Tuesday, November 13, 2007

Tips on preparing high quality compost on a large scale

In my last blog entitled Organic farming isn’t always easy, I promised to present our experience in preparing compost in large quantities. This is an attempt to do just that. As mentioned earlier, we have been growing over 200 acres of bananas for the past 4 years, relying mostly on compost. Our compost requirement each year has been in excess of 3,000 tons – 12-15 Kg per plant per year (other crops might require much less). It would be prohibitively expensive to purchase that much compost from commercial suppliers; further, we could not rely on their quality. We were motivated by the fact that large quantities of plant material is available within our own farm every year after harvest of bananas (banana plant is cut down after harvest at the end of 12-13 months).

Here below is a cookbook recipe style explanation on how to produce 200 tons of compost. I have used this quantity as a guide as each of our compost pits holds approximately that quantity. However, there is no restriction on the size of the pit, and all the “ingredients” may be adjusted according to the total compost produced.

We start with banana waste collected after harvest. Banana waste is one of the best plant material available as it is rich in NPK (nitrate, phosphate and potassium), especially in potassium which is usually not contained in sufficient amounts in most other plant material. Banana waste also has several micronutrients such as iron, boron, magnesium, manganese, and zinc.

Banana waste is crushed using earth-mover (JCB) bucket and brought to a central location. It is then placed on a 400-500 sq. ft area in layers of approximately 2 ft. Over each layer, a solution containing EM (Effective Micro-organisms) is poured to speed up the decomposition process. Maximum of 3 layers are placed, and the entire pile is covered with 50-60% shade net to avoid too much direct sun. The pile is maintained moist by weekly application of water.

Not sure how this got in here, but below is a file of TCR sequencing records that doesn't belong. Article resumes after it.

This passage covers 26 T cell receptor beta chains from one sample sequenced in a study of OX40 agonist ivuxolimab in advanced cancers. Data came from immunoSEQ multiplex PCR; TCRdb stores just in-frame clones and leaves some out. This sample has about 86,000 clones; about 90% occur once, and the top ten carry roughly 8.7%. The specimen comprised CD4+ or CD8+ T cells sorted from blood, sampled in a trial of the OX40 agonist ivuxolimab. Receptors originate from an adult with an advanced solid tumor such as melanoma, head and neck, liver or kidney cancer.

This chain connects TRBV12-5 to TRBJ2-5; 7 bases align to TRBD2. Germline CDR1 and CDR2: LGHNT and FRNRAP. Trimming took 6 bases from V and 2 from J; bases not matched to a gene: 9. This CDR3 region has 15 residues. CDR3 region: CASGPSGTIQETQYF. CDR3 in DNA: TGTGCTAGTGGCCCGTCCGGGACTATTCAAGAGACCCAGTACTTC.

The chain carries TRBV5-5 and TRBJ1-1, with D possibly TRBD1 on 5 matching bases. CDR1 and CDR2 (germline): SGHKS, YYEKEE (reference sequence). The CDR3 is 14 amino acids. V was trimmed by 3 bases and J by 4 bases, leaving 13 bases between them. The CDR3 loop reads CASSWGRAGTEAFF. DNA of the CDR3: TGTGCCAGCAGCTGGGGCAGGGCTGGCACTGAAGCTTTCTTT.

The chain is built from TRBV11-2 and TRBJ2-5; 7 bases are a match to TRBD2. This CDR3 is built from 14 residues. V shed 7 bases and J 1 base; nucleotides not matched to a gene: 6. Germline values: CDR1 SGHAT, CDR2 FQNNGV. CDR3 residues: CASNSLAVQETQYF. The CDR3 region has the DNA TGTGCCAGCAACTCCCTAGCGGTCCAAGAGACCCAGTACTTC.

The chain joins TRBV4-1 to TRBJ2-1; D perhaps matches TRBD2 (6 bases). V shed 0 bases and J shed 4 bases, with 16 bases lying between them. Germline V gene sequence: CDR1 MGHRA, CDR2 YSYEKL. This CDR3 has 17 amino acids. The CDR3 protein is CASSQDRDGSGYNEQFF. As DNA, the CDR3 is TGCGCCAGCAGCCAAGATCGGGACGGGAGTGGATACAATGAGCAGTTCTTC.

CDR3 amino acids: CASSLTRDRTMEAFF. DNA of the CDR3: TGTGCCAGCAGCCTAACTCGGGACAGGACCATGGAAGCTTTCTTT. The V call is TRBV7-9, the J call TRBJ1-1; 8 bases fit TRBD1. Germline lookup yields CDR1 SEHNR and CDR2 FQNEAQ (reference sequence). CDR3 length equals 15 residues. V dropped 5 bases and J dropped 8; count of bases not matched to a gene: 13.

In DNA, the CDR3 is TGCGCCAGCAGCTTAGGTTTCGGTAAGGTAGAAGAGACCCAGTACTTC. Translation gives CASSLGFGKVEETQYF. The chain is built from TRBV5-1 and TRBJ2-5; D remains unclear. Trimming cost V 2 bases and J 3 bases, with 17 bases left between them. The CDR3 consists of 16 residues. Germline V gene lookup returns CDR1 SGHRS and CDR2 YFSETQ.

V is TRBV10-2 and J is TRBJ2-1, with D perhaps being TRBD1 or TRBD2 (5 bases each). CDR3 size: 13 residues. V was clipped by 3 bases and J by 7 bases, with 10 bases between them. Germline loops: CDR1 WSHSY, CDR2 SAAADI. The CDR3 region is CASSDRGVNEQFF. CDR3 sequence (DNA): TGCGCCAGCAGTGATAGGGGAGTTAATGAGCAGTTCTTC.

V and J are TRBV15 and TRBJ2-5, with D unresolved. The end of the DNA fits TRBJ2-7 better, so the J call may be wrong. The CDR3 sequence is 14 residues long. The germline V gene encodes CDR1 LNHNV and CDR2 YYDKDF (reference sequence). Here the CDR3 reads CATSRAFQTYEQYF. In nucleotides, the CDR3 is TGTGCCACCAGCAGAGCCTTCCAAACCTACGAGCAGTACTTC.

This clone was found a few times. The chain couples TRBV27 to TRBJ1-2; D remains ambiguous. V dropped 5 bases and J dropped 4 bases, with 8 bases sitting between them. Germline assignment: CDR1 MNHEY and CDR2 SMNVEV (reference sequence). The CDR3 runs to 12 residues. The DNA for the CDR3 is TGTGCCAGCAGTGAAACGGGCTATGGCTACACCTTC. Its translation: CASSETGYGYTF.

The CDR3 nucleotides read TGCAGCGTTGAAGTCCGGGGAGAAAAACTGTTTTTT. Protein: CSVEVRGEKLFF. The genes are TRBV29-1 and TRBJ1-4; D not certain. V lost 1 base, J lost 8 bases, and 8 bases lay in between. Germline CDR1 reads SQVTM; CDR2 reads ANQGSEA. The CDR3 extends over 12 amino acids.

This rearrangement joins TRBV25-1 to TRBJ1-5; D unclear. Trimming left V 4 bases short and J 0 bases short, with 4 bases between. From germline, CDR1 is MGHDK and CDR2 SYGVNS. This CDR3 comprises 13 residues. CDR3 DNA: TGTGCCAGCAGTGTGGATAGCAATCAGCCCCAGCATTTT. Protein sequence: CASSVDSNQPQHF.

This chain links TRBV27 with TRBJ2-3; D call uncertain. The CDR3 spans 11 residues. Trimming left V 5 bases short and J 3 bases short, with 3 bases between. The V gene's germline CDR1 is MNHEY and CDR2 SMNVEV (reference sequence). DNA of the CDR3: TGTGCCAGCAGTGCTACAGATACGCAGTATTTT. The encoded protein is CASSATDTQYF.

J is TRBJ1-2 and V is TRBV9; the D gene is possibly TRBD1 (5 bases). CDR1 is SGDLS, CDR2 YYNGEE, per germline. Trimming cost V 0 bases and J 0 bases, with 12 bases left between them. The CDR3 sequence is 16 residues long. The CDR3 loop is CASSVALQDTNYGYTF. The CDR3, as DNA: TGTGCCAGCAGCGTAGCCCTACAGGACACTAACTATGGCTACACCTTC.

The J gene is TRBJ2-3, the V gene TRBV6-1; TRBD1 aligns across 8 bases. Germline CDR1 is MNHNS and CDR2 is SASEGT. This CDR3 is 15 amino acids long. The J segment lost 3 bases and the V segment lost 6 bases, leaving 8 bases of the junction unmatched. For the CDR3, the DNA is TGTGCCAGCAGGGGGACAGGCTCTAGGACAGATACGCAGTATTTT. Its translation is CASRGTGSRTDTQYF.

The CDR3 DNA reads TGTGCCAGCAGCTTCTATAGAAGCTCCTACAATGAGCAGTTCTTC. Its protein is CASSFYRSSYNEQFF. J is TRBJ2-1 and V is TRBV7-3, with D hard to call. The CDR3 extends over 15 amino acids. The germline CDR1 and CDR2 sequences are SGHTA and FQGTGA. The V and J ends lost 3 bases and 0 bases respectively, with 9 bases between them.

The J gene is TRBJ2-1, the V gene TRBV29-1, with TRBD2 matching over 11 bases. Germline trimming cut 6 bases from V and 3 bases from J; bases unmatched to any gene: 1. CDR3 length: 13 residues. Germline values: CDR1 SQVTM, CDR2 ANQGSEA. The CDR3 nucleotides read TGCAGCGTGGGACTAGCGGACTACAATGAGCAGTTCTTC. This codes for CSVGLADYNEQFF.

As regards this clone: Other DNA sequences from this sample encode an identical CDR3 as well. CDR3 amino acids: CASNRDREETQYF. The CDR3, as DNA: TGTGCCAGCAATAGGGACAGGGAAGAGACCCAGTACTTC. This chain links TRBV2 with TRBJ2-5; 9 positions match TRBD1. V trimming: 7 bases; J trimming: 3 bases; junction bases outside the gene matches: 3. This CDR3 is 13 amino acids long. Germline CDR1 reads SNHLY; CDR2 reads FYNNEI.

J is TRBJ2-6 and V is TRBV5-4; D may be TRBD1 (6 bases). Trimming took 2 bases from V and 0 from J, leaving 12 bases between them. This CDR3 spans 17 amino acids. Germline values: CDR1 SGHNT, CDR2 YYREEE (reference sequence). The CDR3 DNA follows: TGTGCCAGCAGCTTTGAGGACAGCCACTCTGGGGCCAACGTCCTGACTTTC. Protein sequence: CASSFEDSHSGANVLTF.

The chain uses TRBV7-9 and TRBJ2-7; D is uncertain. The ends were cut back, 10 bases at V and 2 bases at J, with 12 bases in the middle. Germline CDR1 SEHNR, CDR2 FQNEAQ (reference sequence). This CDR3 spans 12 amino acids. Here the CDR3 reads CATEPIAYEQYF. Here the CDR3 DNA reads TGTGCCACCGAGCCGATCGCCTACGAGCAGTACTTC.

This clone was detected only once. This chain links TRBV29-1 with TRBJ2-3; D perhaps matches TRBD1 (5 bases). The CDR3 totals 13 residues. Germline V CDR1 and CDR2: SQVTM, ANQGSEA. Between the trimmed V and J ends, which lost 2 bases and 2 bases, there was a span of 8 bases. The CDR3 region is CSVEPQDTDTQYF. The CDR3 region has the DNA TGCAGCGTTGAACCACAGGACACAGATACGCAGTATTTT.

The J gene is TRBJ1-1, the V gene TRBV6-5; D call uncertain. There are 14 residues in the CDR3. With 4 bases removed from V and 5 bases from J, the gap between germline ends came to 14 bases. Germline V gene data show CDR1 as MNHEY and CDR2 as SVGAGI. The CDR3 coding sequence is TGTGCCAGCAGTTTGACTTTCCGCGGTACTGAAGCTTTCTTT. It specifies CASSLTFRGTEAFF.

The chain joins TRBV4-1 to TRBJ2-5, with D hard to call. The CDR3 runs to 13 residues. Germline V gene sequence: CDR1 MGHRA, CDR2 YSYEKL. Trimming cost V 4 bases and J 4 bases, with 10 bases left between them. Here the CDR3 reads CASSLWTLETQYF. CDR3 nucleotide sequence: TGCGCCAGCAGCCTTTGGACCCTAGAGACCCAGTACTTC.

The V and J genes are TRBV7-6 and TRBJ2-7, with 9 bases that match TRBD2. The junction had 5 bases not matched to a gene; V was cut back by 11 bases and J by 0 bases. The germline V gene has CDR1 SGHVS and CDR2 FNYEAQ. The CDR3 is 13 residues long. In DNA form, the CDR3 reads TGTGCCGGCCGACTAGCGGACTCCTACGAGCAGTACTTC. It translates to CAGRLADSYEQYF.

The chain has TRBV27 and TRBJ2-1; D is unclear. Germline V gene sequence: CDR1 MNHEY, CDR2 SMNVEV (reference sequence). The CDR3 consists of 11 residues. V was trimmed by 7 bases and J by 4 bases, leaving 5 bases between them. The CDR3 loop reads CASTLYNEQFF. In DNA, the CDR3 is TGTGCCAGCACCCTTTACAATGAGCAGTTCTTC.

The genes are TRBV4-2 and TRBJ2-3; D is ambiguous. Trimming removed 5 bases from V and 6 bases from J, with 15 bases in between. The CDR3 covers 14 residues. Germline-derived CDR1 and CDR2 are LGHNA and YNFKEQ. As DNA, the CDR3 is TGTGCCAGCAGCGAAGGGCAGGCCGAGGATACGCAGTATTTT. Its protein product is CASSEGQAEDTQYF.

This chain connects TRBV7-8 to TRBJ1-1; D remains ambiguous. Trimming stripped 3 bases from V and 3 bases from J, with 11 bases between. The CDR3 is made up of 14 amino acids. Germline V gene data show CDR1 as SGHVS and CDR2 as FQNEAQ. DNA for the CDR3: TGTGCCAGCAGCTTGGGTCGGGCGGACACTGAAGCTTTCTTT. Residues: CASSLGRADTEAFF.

Before we go any further, just a few words about EM, originally developed by Dr. Teruo Higa, professor of horticulture at the University of the Ryukyus in Okinawa, Japan. It is a concentration of different kinds of “good bacteria” that helps improve soil condition, converts fertilizers into digestible forms for plant absorption, and speeds up decomposition of plant material. EM can be obtained from several suppliers in India; two suppliers that I know of are Bio-India Biologicals (BIB) in Hyderabad, and Maple Organics in Dehra Dun. The concentrated form of EM is then made into SEM (Secondary EM) – also called Extended EM -- in diluted large quantities through a fermentation process. SEM is add to cow-dung solution in water and sprayed on each layer of plant material as described above.

Many suppliers of composting bacteria claim that full decomposing can take place in 45 days or less. Our experience is that banana waste, especially stem, does not compost sufficiently in less than 75 days. Even then, it needs further decomposing in a large pit along with other compost ingredients for at least another 45 days.

We use some amount of sandy soil in the preparation of compost as our land is slightly clayish. We believe that soil is a necessary media for bacteria to function effectively in producing good compost.

Here below is the list of ingredients in 200 tons of finished compost. I have indicated multiples of 15 tons as a tipper load is around that weight.


30 tons of sandy soil

60 tons of decomposed garbage waste from government-run processing factory